I have the greatest of respect for local elected representatives and believe they are very intelligent people who are able to make informed decisions. If they did not receive the information required, I am sure they asked for it. I am sure they had all the information they needed to make their decision.

I agree with the Senator that it was not acceptable for councillors' powers regarding waste management plans to be taken away by former Minister Martin Cullen. It was done because councillors would not take responsibility. One can give power to people, but they must accept responsibility when entrusted with it to deal effectively with issues in an open and accountable way and to make decisions for the overall good of their county and community. That did not always happen and that is why I am sure the former Minister decided to remove the power at the time. I am prepared to consider restoring as much power as possible to local elected members in the context of local government reform and devolving as many functions as possible to local government. I am sure there is a significant number of recommendations on these matters in studies carried out by the Department during the years that have never been implemented. However, I hope this will change in the near future.

The first aspect of the amendment proposes to make a particular form of waste management, namely, incineration, illegal within the State. This is a form of waste treatment that is legal under EU law. I cannot, therefore, accept an amendment that would make it illegal. The waste framework directive sets out the waste hierarchy as a priority order to be applied in waste management legislation. Incineration, where it reaches the required threshold of energy recovery, is deemed to be on the recovery tier of the waste hierarchy. I transposed the directive on 31 March this year. Landfill which is classed as disposal and below the recovery tier would remain legal under the amendment. I do not believe in making landfill legal. I proposed several amendments in the Dáil and had them confirmed in this House to move away from landfill because of the fines that would be imposed on us if we did not do so. If we do not do as I propose, we will not meet our landfill diversion targets in 2013. The amendment is contrary to the directive I have transposed.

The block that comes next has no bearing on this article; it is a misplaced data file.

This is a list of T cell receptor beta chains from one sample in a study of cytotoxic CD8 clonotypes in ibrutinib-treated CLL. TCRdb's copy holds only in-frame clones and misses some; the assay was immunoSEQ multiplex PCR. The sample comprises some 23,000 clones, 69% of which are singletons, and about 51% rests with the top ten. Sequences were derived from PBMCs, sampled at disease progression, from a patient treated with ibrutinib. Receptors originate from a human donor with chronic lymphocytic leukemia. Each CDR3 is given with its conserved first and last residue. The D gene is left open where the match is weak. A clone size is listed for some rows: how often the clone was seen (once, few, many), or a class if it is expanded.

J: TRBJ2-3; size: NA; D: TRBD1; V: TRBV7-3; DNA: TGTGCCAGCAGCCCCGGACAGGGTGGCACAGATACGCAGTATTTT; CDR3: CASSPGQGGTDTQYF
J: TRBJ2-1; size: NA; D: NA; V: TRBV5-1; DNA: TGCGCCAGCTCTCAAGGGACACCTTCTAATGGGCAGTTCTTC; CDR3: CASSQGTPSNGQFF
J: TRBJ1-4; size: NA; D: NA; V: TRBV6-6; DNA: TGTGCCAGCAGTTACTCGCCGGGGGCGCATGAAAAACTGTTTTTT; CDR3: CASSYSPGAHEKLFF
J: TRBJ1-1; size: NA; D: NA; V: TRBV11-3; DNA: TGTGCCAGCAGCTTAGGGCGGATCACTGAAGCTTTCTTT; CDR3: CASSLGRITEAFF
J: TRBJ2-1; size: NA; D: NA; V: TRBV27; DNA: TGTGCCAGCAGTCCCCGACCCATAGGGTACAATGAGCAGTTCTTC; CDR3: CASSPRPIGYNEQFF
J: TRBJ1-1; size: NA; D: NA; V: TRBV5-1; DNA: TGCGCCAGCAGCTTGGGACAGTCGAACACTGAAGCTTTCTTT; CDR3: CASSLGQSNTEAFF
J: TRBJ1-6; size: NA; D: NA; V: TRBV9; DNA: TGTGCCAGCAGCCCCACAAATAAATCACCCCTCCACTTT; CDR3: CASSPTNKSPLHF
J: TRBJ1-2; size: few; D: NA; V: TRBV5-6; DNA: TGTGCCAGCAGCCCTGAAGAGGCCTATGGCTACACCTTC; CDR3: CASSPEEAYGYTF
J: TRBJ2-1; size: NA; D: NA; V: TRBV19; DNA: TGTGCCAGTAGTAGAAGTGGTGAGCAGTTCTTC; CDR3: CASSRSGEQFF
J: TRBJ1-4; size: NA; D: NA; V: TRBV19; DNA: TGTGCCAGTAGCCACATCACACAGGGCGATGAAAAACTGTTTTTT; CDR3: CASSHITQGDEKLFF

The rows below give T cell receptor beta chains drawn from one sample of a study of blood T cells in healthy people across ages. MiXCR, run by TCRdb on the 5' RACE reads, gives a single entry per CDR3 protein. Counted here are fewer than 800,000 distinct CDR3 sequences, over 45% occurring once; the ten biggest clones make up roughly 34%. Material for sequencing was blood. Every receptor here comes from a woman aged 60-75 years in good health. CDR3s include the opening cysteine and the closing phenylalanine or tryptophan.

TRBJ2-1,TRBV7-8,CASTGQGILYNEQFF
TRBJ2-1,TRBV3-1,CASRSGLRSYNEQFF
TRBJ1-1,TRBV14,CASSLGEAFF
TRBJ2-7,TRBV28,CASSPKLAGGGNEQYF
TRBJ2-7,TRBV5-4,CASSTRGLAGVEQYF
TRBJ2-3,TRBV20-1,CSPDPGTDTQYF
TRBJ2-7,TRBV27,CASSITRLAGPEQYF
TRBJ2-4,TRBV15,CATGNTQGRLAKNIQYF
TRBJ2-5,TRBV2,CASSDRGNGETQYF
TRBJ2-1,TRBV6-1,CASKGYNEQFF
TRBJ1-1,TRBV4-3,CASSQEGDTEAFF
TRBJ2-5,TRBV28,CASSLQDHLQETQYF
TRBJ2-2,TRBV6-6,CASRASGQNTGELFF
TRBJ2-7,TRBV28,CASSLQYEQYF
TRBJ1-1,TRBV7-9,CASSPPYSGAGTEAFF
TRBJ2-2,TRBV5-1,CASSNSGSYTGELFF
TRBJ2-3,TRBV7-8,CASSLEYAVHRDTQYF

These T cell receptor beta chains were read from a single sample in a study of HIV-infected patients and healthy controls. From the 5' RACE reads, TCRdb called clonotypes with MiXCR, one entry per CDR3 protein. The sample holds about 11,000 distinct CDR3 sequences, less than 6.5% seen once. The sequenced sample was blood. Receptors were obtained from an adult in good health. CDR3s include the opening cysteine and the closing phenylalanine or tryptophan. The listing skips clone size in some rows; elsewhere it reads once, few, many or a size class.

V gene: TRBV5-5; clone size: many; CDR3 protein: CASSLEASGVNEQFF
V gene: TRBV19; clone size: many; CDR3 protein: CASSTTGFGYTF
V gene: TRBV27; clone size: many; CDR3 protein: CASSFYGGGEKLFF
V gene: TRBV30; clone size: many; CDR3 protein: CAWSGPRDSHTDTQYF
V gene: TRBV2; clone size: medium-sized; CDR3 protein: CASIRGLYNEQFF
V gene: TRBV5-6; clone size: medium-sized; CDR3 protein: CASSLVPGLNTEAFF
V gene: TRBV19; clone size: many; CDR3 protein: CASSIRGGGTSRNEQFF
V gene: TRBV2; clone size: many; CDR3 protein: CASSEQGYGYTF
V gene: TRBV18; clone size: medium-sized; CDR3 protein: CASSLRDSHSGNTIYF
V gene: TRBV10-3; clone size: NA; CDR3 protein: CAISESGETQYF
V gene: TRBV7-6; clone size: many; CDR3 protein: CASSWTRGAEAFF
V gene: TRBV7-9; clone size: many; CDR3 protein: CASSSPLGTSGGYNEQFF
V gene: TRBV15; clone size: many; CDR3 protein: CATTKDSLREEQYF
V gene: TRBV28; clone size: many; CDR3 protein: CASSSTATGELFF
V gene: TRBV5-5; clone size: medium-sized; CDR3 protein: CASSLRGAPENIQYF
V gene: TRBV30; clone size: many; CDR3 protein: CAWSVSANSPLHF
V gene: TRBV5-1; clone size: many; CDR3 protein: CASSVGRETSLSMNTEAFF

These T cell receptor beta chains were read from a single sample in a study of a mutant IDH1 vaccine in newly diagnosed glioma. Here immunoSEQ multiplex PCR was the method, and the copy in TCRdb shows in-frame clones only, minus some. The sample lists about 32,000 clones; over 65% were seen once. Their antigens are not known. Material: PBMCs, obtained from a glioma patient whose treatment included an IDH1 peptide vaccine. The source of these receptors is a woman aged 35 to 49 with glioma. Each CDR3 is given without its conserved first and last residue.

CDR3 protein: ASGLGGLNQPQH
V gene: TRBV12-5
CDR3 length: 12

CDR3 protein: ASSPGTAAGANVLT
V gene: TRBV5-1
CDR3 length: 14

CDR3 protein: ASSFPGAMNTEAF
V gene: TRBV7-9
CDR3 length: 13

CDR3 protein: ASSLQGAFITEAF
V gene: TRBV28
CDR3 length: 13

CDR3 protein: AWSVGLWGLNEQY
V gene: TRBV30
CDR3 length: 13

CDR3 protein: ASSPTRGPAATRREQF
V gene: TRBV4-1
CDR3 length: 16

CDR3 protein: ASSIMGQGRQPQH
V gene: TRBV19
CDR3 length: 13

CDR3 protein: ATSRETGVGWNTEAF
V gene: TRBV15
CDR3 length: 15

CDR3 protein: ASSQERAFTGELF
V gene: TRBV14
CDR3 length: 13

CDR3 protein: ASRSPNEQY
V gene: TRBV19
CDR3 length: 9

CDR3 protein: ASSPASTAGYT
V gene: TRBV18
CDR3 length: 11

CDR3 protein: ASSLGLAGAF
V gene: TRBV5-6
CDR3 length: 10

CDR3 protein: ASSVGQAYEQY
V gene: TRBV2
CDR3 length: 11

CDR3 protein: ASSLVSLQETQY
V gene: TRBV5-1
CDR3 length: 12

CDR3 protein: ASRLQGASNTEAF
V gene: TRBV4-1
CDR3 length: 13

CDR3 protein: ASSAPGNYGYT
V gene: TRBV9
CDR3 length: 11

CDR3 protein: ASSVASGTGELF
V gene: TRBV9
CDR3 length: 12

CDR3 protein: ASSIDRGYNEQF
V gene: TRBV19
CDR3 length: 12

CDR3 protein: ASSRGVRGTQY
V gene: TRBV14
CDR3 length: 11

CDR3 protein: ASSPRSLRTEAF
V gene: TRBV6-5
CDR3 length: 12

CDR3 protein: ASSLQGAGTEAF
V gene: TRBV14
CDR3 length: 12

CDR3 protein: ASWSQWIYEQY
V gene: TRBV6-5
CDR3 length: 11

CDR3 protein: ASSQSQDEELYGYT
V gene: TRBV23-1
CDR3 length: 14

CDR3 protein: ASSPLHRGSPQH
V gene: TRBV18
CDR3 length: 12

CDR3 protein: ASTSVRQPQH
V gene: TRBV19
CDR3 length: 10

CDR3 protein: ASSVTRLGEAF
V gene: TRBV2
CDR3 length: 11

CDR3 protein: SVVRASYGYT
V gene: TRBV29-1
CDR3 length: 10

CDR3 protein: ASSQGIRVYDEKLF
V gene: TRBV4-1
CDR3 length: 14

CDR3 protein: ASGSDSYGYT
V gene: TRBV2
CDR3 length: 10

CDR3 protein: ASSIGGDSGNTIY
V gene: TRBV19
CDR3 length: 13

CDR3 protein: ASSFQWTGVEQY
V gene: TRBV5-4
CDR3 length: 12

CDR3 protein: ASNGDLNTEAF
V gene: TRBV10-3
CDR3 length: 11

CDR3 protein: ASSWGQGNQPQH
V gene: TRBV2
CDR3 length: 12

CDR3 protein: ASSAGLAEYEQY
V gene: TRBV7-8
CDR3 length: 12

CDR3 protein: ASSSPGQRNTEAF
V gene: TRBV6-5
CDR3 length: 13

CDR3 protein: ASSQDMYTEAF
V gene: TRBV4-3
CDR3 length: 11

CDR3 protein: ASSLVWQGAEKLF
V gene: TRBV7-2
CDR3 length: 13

Ireland's immediate challenge is to move away from overdependence on landfill. A range of alternative infrastructure will be required. We need to put in place a number of measures, including waste prevention measures, to meet this challenge. To make one of the options illegal would result in increased costs to the public and businesses and undermine our ability to provide alternatives to landfill and meet our obligations as an EU member state.

The second part of the amendment proposes to repeal two sections of the Waste Management (Amendment) Act dealing with waste management planning. Waste management planning is a significant part of waste management policy and deserves due consideration. It was previously found necessary to provide for the making of waste management plans by city and county managers as an executive function because councillors would not do it.

The third part of the amendment proposes to restore responsibility for the making of waste management plans to members of local authorities. I propose to examine this issue in the context of what I stated about devolution.

I will examine the issue of waste management planning and the appropriate role of authorities as part of the development of a new waste policy which will be available for discussion in October or November. I will publish a discussion document in the coming weeks to deal with these matters. For these reasons I cannot accept the amendment.

I go a certain distance with the Minister. I remember that when the Minister of the day withdrew the right of councillors to intervene with regard to waste management it attracted a great deal of criticism. However, decisions being taken on the ground were not in the national interest. I have always felt the size of our country means local and national representatives work more closely with their constituents than in other countries.

I was taken somewhat with what Senator Cullinane stated about the number of delegations which have gone to Europe to look at incinerators. While I am no expert in the area, I have come to the conclusion, particularly as a result of speaking with people — local representatives in the main — who have travelled to see incinerators in action, that modern technology means incineration is not the great anti-environmental project which many people state it is. We will have to deal with waste, and recycling alone will not be sufficient to do so. The arguments and objections put forward by Senator Cullinane, his party and others are not so much about the concept of incinerationper se, although I know he stated he was against it in principle, but about where an incinerator is to be located.